Use of FTIR, FT-Raman and 13C-NMR spectroscopy for identification of some seaweed phycocolloids.Biomol Eng. 2003 Jul; 20(4-6):223-8.BE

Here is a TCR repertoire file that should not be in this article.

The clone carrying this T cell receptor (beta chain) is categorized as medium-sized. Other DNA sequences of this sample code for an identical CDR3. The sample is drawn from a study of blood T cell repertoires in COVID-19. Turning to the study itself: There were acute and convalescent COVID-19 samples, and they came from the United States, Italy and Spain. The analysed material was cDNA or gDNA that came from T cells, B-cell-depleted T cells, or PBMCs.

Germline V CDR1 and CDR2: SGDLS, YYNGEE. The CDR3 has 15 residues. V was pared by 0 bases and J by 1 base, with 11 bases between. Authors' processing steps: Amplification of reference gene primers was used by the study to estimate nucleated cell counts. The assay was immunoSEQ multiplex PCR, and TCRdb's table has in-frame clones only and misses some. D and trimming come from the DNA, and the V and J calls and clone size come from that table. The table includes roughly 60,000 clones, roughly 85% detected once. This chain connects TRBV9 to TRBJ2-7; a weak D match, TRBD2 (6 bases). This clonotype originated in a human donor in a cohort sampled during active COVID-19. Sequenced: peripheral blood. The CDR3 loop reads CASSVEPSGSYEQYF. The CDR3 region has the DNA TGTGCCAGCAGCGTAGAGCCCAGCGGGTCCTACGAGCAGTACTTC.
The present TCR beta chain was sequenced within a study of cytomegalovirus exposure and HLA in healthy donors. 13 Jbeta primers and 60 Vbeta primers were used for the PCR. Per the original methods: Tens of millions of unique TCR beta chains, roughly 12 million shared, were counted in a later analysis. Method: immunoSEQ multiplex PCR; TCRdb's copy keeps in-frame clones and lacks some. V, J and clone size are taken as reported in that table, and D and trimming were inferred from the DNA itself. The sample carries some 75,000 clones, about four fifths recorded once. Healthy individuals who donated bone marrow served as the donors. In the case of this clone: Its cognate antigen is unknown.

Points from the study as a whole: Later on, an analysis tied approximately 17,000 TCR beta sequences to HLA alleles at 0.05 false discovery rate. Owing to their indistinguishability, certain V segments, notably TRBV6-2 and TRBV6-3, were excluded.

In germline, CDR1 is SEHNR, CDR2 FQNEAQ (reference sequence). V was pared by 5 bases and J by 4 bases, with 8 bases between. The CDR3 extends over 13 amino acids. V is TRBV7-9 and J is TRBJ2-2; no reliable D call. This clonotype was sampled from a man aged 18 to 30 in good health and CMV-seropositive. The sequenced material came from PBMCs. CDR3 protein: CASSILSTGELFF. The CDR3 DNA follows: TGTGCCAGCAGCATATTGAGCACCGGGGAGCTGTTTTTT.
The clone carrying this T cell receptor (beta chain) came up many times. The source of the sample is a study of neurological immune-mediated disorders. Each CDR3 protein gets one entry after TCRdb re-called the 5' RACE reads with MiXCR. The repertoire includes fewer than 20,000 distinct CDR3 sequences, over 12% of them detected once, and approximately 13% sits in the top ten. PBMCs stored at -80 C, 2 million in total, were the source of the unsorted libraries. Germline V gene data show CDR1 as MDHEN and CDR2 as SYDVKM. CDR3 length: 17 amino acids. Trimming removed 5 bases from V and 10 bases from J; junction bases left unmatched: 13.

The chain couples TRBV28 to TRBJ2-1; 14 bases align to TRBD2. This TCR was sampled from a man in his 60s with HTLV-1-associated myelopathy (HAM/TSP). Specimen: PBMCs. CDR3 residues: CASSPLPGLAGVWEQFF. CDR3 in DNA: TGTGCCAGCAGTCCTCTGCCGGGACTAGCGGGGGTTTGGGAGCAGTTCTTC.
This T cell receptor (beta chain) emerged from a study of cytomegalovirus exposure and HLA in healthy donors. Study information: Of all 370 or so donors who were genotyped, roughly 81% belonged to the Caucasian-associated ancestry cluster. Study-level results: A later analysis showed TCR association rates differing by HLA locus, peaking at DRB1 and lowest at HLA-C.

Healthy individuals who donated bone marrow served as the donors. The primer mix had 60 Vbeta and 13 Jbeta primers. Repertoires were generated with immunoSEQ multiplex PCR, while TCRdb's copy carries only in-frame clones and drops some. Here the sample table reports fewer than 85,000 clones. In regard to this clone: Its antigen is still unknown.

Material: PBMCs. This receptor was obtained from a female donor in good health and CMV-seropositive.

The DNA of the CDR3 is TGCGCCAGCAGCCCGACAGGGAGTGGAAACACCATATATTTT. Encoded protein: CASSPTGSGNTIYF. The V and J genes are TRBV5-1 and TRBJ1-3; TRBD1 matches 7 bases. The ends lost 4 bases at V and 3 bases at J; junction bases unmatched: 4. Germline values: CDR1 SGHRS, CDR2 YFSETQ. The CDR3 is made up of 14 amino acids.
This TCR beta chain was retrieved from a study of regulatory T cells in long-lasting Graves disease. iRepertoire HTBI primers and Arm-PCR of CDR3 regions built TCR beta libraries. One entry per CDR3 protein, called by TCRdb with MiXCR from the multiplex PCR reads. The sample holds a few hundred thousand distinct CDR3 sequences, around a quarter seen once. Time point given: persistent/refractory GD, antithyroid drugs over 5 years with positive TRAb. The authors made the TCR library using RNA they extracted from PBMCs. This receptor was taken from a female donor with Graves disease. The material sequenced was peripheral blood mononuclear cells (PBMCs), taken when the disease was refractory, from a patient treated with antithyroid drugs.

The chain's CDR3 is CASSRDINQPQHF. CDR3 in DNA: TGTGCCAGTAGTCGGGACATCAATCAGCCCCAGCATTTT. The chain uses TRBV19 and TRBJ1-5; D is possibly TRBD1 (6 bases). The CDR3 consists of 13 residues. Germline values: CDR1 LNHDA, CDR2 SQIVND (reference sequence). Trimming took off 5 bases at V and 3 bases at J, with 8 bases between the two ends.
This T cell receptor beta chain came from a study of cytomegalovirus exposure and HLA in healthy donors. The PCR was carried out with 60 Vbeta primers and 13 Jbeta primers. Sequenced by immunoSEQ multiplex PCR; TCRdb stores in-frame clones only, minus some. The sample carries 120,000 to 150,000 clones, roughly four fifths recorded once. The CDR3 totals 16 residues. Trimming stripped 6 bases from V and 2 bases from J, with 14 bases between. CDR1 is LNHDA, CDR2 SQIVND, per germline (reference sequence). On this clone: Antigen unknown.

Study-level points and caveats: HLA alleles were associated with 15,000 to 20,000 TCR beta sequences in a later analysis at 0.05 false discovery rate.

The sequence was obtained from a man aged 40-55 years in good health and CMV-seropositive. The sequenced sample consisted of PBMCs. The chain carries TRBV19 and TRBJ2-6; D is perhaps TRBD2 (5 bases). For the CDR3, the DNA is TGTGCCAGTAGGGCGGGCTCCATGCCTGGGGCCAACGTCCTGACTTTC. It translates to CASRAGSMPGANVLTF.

Many seaweeds produce phycocolloids, stored in the cell wall. Members of the Rhodophyceae produce polysaccharides the main components of which are galactose (galactans)-agar and carrageenan. In addition, alginic acid is extracted from members of the Phaeophyceae. This is a binary polyuronide made up of mannuronic acid and guluronic acid. The wide uses of these phycocolloids are based on their gelling, viscosifying and emulsifying properties, which generate an increasing commercial and scientific interest. In this work, the FTIR and FT-RAMAN spectra of carrageenan and agar, obtained by alkaline extraction from different seaweeds (e.g. Mastocarpus stellatus, Chondrus crispus, Calliblepharis jubata, Chondracanthus acicularis, Chondracanthus teedei and Gracilaria gracilis), were recorded in order to identify the type of phycocolloid produced. The spectra of commercial carrageenan, alginic acid and agar samples (SIGMA and TAAB laboratories) were used as references. Special emphasis was given to the 500-1500 cm(-1) region, which presents several vibrational modes, sensitive to the type of polysaccharide and to the type of glycosidic linkage. The FT-Raman spectra present a higher resolution than FTIR spectra, this allowing the identification of a larger number of characteristic bands. In some cases, phycocolloids can be identified by FT-Raman spectroscopy alone.